Staplehouse: must-taste un­con­ven­tional din­ing

GA Voice - - Columnists -

Staplehouse, six years in plan­ning, has fi­nally opened in a 100-year-old brick build­ing in the

Old Fourth Ward (541 Edge­wood Ave., 404-524-5505,

The restau­rant is a ground­breaker in sev­eral re­spects—from its heart­felt pur­pose to its bril­liant cui­sine and un­usual busi­ness style.

Let’s start with the lat­ter. Staplehouse of­fers two ba­sic din­ing op­tions. The big at­trac­tion is a prix fixe, five-course tast­ing menu for $85 in the main din­ing room. There’s a sep­a­rate (con­sid­er­ably cheaper) a la carte menu served on the restau­rant’s shel­tered pa­tio. You can or­der ei­ther way in the bar area. Fi­nally, to re­serve a seat for the tast­ing menu, you have to go on­line and buy a “ticket” from Tock (www. tock­ No reser­va­tions are ac­cepted for the bar and pa­tio. It’s strictly walk-in.

Staplehouse is owned by Chef Ryan Smith, his wife Kara, and her sis­ter Jen Hidinger, who orig­i­nally planned the restau­rant with her hus­band Ryan Hidinger. He was di­ag­nosed with can­cer in Jan­uary 2013 and died a year later. In the in­terim, the restau­rant com­mu­nity ral­lied to sup­port Hidinger, cre­at­ing The Giv­ing Kitchen, which pro­vides fi­nan­cial as­sis­tance to hos­pi­tal­ity in­dus­try employees in cri­sis. The net prof­its from Staplehouse ben­e­fit The Giv­ing Kitchen.

So this is an in­no­va­tive restau­rant with a big heart. Chef Ryan Smith’s bril­liant ap­proach will seem hellish to some and par­a­disi­a­cal to oth­ers. The five-course tast­ing menu, which changes bi­weekly, is in­ter­spersed with sev­eral amuse-bouches. One, which I think is par­tic­u­larly char­ac­ter­is­tic of Smith’s wit and ge­nius, was a “soup dumpling” that was ac­tu­ally some grilled bologna streaked with mus­tard seeds and pureed white bread. Pop it in your mouth and get a blast of bologna broth.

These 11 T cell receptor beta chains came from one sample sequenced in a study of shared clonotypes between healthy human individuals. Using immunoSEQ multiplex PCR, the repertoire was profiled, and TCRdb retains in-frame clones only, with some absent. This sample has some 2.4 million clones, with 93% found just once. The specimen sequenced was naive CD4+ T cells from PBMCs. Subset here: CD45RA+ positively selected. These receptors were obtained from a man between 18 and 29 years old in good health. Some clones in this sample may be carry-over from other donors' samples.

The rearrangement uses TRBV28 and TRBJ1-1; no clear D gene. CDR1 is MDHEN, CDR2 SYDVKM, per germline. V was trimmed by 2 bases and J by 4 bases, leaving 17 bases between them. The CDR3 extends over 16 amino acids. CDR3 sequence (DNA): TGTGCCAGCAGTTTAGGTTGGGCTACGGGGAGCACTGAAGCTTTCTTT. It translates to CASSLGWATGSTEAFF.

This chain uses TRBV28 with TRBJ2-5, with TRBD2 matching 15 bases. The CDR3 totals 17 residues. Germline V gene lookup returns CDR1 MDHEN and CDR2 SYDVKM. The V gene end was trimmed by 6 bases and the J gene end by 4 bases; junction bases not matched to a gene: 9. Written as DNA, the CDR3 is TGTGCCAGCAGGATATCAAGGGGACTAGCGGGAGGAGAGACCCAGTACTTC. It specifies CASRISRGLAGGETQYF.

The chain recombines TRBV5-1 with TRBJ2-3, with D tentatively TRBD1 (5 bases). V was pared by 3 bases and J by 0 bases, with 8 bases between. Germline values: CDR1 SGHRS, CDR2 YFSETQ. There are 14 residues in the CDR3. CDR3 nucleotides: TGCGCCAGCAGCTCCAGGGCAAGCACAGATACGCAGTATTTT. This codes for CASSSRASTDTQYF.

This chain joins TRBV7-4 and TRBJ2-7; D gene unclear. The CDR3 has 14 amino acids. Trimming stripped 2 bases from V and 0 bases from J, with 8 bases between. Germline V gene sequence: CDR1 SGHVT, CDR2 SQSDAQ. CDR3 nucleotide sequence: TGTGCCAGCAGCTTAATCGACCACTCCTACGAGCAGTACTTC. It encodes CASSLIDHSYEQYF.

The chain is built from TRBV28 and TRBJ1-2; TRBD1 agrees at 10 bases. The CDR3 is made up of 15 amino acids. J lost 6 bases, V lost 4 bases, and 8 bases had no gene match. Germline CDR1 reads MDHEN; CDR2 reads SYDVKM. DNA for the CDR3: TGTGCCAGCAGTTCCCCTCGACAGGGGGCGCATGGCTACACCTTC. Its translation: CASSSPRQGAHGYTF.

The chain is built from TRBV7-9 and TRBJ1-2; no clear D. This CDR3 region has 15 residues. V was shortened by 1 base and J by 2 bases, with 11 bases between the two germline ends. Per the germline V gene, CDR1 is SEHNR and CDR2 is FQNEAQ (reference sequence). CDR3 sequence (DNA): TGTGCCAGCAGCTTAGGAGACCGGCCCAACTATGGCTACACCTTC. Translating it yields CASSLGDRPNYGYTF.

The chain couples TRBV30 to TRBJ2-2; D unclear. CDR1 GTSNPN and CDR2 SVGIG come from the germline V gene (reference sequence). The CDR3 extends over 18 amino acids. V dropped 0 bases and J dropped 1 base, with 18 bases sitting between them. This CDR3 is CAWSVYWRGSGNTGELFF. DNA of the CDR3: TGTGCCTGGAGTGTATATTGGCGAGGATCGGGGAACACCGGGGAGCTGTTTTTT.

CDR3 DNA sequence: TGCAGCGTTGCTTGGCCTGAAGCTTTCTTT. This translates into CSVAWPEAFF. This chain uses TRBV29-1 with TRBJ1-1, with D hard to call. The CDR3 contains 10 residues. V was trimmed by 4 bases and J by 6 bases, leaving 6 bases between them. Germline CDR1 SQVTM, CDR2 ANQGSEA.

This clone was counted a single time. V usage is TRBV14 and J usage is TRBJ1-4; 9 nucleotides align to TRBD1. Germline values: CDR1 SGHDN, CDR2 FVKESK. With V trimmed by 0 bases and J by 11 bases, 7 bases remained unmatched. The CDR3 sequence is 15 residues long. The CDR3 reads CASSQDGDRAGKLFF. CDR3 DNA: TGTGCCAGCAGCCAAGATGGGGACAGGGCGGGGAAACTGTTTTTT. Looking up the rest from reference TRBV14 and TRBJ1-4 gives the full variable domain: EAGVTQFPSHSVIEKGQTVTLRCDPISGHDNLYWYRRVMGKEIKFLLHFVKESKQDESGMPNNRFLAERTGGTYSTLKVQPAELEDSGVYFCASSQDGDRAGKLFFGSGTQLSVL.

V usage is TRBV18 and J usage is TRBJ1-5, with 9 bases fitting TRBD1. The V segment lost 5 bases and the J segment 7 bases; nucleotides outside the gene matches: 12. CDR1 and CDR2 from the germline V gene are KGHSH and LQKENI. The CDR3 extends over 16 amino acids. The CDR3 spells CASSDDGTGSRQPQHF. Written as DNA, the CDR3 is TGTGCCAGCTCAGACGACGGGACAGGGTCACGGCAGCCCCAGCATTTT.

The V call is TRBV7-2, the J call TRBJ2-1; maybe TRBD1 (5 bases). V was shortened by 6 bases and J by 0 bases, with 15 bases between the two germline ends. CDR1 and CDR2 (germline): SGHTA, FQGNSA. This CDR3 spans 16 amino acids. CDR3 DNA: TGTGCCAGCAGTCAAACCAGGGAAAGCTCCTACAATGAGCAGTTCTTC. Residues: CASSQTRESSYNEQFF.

A typ­i­cal course was my first one. Imag­ine sun­choke cus­tard and smoked sable fish, chips of fried sun­choke peels and fish skin, aro­matic with ju­niper and glis­ten­ing with a foam made of the whey from house­made ri­cotta. Dig into a plate of shelled ra­zor clams about a dark globe of kale filled with gold rice and fer­mented bok choy. That licorice fla­vor is fen­nel pow­der. Those puffy crou­ton-sized crack­ers are benne. Meat eaters will swoon if they get a chance to sam­ple rib­eye cooked sous-vide and sur­rounded by two va­ri­eties of sweet pota­toes. Look for nas­tur­tium pe­tals on your plate of car­rots and duck con­fit. Dessert might be a com­po­si­tion of candied squash and ap­ple, sor­rel leaves and milk jam.

Each course is gor­geously plated, brought to the ta­ble with a flour­ish by well-in­formed, per­son­able servers. You really need to try it. If you don’t want to spend $85, you can dine re­mark­ably well on the pa­tio for less than half that.

No­table restau­rants

Calavino Donati and her wife Do­ria Roberts have opened

Madre + Ma­son (560 Dutch Val­ley Rd., 404-748-1498)

Ur­ban Can­ni­bals (368 5th St., 404-230-9865).

sec­ond in­car­na­tion of

and the

Both are killer. I es­pe­cially keep crav­ing an as­tound­ing car­ni­tas sand­wich I had at Can­ni­bals ... I fi­nally got to try in­side the

O4W Pizza Ir­win Street Mar­ket (660 Ir­win St., 678-515-3388).

We have sev­eral fan­tas­tic pizze­rias in At­lanta, and this one be­longs in the top five.

Cliff Bostock, PhD, is a long­time At­lanta food critic and for­mer psy­chother­a­pist who now spe­cial­izes in col­lab­o­ra­tive life coach­ing (404-518-4415), www.cliff­bo­

Staplehouse’s tast­ing menu of­fers smoked lamb, root veg­eta­bles and cel­ery. (Photo via Face­book)

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